1 Introduction
Abstract

Let be a point robot moving in the plane, whose path is constrained to forward motions with curvature at most one, and let be a convex polygon with vertices. Given a starting configuration (a location and a direction of travel) for inside , we characterize the region of all points of that can be reached by , and show that it has complexity . We give an time algorithm to compute this region. We show that a point is reachable only if it can be reached by a path of type CCSCS, where C denotes a unit circle arc and S denotes a line segment.

\title

Reachability by Paths of Bounded Curvature in a Convex Polygon\thanksO.C. was supported by Mid-career Researcher Program through NRF grant funded by the MEST (No. R01-2008-000-11607-0).

1 Introduction

The problem of planning the motion of a robot subject to non-holonomic constraints [16, 25] (for instance, bounds on velocity or acceleration [9, 11, 22], bounds on the turning angle) has received considerable attention in the robotics literature. Theoretical studies of non-holonomic motion planning are far sparser.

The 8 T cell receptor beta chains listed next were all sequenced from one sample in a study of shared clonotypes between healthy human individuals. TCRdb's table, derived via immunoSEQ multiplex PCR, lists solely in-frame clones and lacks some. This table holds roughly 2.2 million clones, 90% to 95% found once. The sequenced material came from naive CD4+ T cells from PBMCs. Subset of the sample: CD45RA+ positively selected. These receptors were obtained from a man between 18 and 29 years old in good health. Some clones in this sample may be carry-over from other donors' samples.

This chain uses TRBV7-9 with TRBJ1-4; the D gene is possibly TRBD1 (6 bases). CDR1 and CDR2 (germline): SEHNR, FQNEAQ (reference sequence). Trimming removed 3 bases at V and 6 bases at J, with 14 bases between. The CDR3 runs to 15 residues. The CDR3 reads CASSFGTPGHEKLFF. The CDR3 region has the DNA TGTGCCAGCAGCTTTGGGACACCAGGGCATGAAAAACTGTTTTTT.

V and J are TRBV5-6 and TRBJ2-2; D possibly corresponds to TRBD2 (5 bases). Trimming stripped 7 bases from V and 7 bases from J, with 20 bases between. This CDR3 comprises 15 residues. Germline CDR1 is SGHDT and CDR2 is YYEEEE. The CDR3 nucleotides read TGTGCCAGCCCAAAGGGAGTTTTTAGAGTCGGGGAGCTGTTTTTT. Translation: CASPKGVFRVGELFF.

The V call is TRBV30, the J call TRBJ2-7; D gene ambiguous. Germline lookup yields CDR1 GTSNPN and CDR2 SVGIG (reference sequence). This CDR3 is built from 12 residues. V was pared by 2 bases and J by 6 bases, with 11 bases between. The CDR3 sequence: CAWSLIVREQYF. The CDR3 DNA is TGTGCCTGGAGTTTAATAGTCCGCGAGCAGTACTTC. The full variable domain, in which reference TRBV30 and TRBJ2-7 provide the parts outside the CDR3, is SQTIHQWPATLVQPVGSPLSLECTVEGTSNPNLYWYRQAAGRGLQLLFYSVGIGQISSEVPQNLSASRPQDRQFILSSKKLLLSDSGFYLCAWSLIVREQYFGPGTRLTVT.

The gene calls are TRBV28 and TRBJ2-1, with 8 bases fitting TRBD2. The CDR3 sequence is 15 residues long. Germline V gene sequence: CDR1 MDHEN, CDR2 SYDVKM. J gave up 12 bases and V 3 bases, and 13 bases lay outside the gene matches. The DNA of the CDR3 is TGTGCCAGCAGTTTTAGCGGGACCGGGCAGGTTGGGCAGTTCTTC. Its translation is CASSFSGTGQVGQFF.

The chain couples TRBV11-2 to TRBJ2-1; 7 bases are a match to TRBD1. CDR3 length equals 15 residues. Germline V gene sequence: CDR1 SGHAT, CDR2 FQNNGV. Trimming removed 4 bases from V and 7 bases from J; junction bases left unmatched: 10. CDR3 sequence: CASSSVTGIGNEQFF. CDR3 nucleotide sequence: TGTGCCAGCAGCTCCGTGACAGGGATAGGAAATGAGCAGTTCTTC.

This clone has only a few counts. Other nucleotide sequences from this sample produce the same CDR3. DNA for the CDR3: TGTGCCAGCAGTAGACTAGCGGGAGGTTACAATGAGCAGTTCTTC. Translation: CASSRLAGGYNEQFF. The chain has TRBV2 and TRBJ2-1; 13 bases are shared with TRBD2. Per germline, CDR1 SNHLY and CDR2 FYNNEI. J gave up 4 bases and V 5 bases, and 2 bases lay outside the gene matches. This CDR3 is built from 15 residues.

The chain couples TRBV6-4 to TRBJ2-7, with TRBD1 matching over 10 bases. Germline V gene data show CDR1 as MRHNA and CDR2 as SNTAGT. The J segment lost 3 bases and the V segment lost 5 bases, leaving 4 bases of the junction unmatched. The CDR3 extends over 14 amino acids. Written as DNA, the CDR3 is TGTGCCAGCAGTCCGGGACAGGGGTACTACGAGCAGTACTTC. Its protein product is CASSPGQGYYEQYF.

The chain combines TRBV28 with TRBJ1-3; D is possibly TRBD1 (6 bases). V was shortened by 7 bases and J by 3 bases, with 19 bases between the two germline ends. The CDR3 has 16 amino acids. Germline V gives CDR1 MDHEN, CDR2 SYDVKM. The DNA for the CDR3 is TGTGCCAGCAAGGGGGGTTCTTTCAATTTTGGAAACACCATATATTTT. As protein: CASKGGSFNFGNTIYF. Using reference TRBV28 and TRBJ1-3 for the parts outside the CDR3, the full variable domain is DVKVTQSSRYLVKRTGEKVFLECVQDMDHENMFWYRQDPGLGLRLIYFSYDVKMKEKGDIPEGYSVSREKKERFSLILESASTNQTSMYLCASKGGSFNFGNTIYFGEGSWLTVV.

In this paper we consider a point robot in the plane whose turning radius is constrained to be at least one and that is not allowed to make reversals. This restriction corresponds naturally to constraints imposed by the steering mechanism found in car-like robots. We assume that the robot is located at a given position (and orientation) inside a convex polygon, and we are interested in the set of points in the polygon that can be reached by the robot. We put no restriction on the orientation with which the robot can reach a point.